Dubbed Development Policy Operation (DPO) fund, the money will help the country strengthen its sustainability through reforms that are hoped to contribute to greater transparency and the fight against corruption.
“The government’s reforms supported by the DPO help reduce fiscal pressures by making public spending more efficient and transparent, and by reducing the fiscal costs and risks from key state-owned entities,” Alex Sienaert, senior economist for the World Bank, said.
This is the second loan in a two-part series that began in 2020 with the goal of providing Kenya with a low-cost budget financing option while also making institutional and policy reforms.
Kenya is expected to implement reforms such as promoting transparent and efficient spending, investing in green energy, and building governance structures in addition to using cash from the program.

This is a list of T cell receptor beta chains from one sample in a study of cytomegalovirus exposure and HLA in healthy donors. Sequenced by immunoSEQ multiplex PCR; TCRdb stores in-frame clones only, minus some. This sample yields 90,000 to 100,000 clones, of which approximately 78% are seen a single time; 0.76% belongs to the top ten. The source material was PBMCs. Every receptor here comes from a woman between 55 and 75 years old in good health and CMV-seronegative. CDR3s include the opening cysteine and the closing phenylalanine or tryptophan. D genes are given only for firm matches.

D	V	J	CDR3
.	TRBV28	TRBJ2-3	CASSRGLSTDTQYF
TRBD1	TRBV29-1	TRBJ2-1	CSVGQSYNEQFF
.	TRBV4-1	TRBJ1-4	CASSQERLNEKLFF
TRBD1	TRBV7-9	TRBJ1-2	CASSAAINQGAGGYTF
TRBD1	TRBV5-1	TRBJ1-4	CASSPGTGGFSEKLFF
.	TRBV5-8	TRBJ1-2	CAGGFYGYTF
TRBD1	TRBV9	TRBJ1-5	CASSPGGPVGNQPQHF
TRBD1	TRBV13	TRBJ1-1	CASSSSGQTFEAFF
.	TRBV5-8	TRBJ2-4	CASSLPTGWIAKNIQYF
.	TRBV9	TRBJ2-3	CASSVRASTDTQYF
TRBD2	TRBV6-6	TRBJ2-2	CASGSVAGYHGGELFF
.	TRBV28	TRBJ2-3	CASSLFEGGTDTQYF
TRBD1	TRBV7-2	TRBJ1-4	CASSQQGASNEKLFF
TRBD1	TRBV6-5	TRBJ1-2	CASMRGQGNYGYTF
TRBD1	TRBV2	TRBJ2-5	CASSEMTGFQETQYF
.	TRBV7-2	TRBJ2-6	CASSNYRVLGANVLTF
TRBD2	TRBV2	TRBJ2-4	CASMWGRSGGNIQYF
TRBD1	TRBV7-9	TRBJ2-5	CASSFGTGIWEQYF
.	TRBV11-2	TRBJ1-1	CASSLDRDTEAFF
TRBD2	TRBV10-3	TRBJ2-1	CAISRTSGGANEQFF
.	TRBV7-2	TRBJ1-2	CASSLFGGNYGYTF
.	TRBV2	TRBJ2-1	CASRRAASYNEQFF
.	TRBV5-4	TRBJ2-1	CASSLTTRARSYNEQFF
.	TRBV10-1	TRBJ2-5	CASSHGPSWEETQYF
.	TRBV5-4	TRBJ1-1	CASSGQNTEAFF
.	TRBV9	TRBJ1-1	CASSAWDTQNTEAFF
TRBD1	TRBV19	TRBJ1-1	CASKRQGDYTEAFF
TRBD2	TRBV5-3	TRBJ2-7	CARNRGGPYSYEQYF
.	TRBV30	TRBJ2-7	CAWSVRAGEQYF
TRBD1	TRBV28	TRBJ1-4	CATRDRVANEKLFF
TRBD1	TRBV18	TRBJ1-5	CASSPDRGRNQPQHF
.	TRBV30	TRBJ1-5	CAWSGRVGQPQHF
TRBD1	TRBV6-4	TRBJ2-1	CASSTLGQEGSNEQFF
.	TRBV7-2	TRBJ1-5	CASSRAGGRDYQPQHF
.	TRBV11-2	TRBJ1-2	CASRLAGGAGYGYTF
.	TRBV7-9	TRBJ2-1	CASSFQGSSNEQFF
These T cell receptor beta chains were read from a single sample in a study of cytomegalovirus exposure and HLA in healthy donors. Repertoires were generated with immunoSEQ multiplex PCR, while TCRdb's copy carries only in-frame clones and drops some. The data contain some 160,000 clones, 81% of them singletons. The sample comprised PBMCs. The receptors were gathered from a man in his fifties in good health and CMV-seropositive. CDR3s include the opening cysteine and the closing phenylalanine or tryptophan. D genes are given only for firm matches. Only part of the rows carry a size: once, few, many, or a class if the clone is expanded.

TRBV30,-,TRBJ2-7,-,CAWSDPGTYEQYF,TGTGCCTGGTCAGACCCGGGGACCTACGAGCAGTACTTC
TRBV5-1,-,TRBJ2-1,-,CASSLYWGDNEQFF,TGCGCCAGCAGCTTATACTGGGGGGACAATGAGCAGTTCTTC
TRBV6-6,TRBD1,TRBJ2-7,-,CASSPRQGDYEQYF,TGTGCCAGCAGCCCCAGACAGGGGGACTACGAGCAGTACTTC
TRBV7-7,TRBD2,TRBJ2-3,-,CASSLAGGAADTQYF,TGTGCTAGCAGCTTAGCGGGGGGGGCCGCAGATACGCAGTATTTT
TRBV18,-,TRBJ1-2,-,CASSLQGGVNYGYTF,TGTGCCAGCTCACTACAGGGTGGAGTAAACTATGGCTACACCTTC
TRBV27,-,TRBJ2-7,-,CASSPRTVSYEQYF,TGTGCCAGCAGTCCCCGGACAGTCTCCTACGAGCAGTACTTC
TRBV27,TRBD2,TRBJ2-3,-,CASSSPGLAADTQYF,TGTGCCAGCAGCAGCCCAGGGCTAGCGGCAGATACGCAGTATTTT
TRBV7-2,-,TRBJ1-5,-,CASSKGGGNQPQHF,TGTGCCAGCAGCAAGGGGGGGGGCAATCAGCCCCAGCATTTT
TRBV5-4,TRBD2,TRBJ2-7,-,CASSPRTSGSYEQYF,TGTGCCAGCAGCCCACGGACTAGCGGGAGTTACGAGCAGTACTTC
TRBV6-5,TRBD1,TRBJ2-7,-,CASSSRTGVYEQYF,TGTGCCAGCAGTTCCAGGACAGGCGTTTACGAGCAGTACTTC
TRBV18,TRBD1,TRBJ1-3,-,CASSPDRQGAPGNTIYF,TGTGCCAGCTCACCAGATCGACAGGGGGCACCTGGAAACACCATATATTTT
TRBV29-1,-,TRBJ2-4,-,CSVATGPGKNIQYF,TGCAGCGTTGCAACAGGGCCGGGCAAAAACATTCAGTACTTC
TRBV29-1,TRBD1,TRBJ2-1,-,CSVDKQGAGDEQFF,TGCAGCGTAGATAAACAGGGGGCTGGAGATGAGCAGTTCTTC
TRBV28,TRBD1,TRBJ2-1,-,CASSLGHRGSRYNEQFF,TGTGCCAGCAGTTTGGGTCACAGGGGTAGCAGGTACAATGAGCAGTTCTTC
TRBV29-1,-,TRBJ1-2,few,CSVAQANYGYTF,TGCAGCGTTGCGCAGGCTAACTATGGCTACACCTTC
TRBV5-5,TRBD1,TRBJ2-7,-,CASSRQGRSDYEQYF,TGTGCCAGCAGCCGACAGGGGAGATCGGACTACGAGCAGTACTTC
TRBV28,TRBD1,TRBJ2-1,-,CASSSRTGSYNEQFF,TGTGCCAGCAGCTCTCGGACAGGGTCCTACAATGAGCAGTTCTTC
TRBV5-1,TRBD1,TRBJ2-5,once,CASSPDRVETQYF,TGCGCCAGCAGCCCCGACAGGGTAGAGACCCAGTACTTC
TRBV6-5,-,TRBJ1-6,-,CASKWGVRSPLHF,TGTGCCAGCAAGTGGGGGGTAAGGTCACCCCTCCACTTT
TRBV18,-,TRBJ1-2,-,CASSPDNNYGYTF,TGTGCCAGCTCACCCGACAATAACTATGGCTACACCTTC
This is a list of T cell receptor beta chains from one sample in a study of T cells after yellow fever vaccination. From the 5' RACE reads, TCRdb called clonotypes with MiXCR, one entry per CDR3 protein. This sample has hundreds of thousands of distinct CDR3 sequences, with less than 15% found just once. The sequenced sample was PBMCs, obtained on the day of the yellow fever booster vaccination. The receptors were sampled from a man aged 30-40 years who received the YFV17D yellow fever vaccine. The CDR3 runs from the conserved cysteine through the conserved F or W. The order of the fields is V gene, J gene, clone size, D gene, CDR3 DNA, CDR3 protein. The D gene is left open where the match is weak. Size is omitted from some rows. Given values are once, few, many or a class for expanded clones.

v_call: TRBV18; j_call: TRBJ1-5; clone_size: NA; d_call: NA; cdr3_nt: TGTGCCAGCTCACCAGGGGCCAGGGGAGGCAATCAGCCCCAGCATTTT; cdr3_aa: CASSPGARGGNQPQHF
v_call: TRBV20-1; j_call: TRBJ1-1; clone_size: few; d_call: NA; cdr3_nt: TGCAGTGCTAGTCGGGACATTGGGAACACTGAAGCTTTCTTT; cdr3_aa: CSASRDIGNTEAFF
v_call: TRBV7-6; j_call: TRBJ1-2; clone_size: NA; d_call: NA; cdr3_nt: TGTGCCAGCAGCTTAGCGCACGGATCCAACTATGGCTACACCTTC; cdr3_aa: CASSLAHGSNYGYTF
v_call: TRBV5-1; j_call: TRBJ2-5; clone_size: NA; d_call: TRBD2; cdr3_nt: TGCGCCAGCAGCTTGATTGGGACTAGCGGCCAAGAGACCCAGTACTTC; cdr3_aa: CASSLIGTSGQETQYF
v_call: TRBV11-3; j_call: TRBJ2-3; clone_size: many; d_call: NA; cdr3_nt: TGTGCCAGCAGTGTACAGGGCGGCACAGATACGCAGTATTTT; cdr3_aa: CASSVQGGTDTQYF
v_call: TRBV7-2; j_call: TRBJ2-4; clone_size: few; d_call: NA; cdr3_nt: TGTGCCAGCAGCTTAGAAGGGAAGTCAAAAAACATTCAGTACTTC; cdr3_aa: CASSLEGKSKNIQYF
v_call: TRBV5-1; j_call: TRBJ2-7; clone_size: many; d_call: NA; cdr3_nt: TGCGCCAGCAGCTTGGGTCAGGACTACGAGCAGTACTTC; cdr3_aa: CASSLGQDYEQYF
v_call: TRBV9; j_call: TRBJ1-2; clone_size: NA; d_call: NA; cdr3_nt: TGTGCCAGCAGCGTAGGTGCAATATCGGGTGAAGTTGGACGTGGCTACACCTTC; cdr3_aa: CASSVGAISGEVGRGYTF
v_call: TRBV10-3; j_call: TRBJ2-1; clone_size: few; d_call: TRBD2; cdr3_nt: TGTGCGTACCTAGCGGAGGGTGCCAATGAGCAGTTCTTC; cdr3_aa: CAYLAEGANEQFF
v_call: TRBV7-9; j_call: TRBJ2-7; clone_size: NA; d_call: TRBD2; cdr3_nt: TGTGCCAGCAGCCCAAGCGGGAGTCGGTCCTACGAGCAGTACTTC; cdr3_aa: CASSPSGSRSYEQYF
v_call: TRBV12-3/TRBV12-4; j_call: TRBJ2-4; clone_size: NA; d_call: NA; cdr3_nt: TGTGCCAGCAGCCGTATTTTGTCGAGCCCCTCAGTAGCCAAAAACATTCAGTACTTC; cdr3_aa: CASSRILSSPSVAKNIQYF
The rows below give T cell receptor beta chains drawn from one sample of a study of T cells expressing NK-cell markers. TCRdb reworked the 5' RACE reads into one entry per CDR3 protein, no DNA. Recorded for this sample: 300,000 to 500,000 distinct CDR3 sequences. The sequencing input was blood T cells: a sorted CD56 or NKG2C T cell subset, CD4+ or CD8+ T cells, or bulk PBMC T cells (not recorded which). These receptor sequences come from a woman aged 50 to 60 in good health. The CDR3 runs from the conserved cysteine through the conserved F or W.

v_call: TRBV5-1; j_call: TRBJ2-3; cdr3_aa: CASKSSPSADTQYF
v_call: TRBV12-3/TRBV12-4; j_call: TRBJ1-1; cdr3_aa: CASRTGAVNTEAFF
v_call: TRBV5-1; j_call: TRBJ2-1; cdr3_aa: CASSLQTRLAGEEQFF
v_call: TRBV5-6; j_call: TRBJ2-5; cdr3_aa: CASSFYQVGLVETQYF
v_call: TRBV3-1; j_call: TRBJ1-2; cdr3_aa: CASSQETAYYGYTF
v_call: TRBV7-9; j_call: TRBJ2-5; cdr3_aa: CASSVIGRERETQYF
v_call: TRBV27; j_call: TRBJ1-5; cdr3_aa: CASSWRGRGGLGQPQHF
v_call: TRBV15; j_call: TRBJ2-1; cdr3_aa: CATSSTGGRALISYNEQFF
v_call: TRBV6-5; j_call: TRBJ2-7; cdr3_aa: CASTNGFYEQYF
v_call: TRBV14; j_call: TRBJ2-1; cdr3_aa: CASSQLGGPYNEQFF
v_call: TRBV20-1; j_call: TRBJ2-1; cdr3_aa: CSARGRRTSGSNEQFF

Previously, as part of the DPOs’ fiscal management reforms, public procurement was moved to a new electronic platform in order to decrease the chances for corruption.
Apart from providing funding for budget support, the loan proceeds are projected to strengthen Kenya’s store of usable foreign currency, which serves as a major cushion for the shilling in the payment of external debt alongside utilities.
Kenya has already received its fourth loan from the DPO facility, bringing the total amount borrowed to Ksh371.8 billion ($3.25 billion).
The loan’s total yearly interest cost for Kenya is 3 per cent, which is a reasonable rate when compared to commercial loan interest rates.
Apart from the World Bank Kenya is also in an ongoing program with the International Monetary Fund (IMF).
The amount the country is expected to access from the IMF is Ksh 267.7B($2.34B) by June 2024.
As of December 2021, Kenya has accessed Ksh111.3B($972.6B)